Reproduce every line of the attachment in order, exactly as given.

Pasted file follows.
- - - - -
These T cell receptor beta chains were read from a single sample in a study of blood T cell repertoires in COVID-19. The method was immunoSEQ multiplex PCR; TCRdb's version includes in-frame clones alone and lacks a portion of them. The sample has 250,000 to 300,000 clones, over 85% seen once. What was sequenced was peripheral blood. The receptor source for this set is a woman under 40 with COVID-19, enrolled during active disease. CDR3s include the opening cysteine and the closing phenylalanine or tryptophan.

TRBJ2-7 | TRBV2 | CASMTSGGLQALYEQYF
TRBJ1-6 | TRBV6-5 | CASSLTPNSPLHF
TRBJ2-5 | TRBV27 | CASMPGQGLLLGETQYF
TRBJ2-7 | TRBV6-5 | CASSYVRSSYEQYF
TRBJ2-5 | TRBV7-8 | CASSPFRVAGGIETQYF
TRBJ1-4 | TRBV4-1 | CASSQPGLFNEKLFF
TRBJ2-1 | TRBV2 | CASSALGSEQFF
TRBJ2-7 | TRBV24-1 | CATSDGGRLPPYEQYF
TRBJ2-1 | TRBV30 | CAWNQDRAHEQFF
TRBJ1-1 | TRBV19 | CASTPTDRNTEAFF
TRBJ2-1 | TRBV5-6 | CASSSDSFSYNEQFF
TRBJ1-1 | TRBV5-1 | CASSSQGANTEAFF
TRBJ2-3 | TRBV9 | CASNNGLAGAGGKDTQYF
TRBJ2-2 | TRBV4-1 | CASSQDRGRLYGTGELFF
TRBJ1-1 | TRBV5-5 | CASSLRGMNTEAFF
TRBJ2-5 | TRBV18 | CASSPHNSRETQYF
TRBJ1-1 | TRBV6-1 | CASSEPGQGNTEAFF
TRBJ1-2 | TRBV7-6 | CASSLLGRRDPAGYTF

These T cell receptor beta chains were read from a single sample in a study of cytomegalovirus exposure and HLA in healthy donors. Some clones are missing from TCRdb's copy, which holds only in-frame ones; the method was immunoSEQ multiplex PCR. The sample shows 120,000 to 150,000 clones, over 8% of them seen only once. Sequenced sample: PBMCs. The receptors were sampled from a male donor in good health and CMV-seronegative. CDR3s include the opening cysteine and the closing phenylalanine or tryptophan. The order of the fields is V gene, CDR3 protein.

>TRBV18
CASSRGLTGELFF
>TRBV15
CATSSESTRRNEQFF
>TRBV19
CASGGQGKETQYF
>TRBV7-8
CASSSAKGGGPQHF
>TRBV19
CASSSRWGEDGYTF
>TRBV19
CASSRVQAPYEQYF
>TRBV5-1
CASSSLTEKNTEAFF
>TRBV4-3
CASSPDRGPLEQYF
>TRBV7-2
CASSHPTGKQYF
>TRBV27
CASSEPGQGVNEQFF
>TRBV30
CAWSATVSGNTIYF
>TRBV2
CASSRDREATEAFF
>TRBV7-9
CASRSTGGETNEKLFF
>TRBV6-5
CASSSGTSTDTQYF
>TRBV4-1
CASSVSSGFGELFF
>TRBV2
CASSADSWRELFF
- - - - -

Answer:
These T cell receptor beta chains were read from a single sample in a study of blood T cell repertoires in COVID-19. The method was immunoSEQ multiplex PCR; TCRdb's version includes in-frame clones alone and lacks a portion of them. The sample has 250,000 to 300,000 clones, over 85% seen once. What was sequenced was peripheral blood. The receptor source for this set is a woman under 40 with COVID-19, enrolled during active disease. CDR3s include the opening cysteine and the closing phenylalanine or tryptophan.

TRBJ2-7 | TRBV2 | CASMTSGGLQALYEQYF
TRBJ1-6 | TRBV6-5 | CASSLTPNSPLHF
TRBJ2-5 | TRBV27 | CASMPGQGLLLGETQYF
TRBJ2-7 | TRBV6-5 | CASSYVRSSYEQYF
TRBJ2-5 | TRBV7-8 | CASSPFRVAGGIETQYF
TRBJ1-4 | TRBV4-1 | CASSQPGLFNEKLFF
TRBJ2-1 | TRBV2 | CASSALGSEQFF
TRBJ2-7 | TRBV24-1 | CATSDGGRLPPYEQYF
TRBJ2-1 | TRBV30 | CAWNQDRAHEQFF
TRBJ1-1 | TRBV19 | CASTPTDRNTEAFF
TRBJ2-1 | TRBV5-6 | CASSSDSFSYNEQFF
TRBJ1-1 | TRBV5-1 | CASSSQGANTEAFF
TRBJ2-3 | TRBV9 | CASNNGLAGAGGKDTQYF
TRBJ2-2 | TRBV4-1 | CASSQDRGRLYGTGELFF
TRBJ1-1 | TRBV5-5 | CASSLRGMNTEAFF
TRBJ2-5 | TRBV18 | CASSPHNSRETQYF
TRBJ1-1 | TRBV6-1 | CASSEPGQGNTEAFF
TRBJ1-2 | TRBV7-6 | CASSLLGRRDPAGYTF

These T cell receptor beta chains were read from a single sample in a study of cytomegalovirus exposure and HLA in healthy donors. Some clones are missing from TCRdb's copy, which holds only in-frame ones; the method was immunoSEQ multiplex PCR. The sample shows 120,000 to 150,000 clones, over 8% of them seen only once. Sequenced sample: PBMCs. The receptors were sampled from a male donor in good health and CMV-seronegative. CDR3s include the opening cysteine and the closing phenylalanine or tryptophan. The order of the fields is V gene, CDR3 protein.

>TRBV18
CASSRGLTGELFF
>TRBV15
CATSSESTRRNEQFF
>TRBV19
CASGGQGKETQYF
>TRBV7-8
CASSSAKGGGPQHF
>TRBV19
CASSSRWGEDGYTF
>TRBV19
CASSRVQAPYEQYF
>TRBV5-1
CASSSLTEKNTEAFF
>TRBV4-3
CASSPDRGPLEQYF
>TRBV7-2
CASSHPTGKQYF
>TRBV27
CASSEPGQGVNEQFF
>TRBV30
CAWSATVSGNTIYF
>TRBV2
CASSRDREATEAFF
>TRBV7-9
CASRSTGGETNEKLFF
>TRBV6-5
CASSSGTSTDTQYF
>TRBV4-1
CASSVSSGFGELFF
>TRBV2
CASSADSWRELFF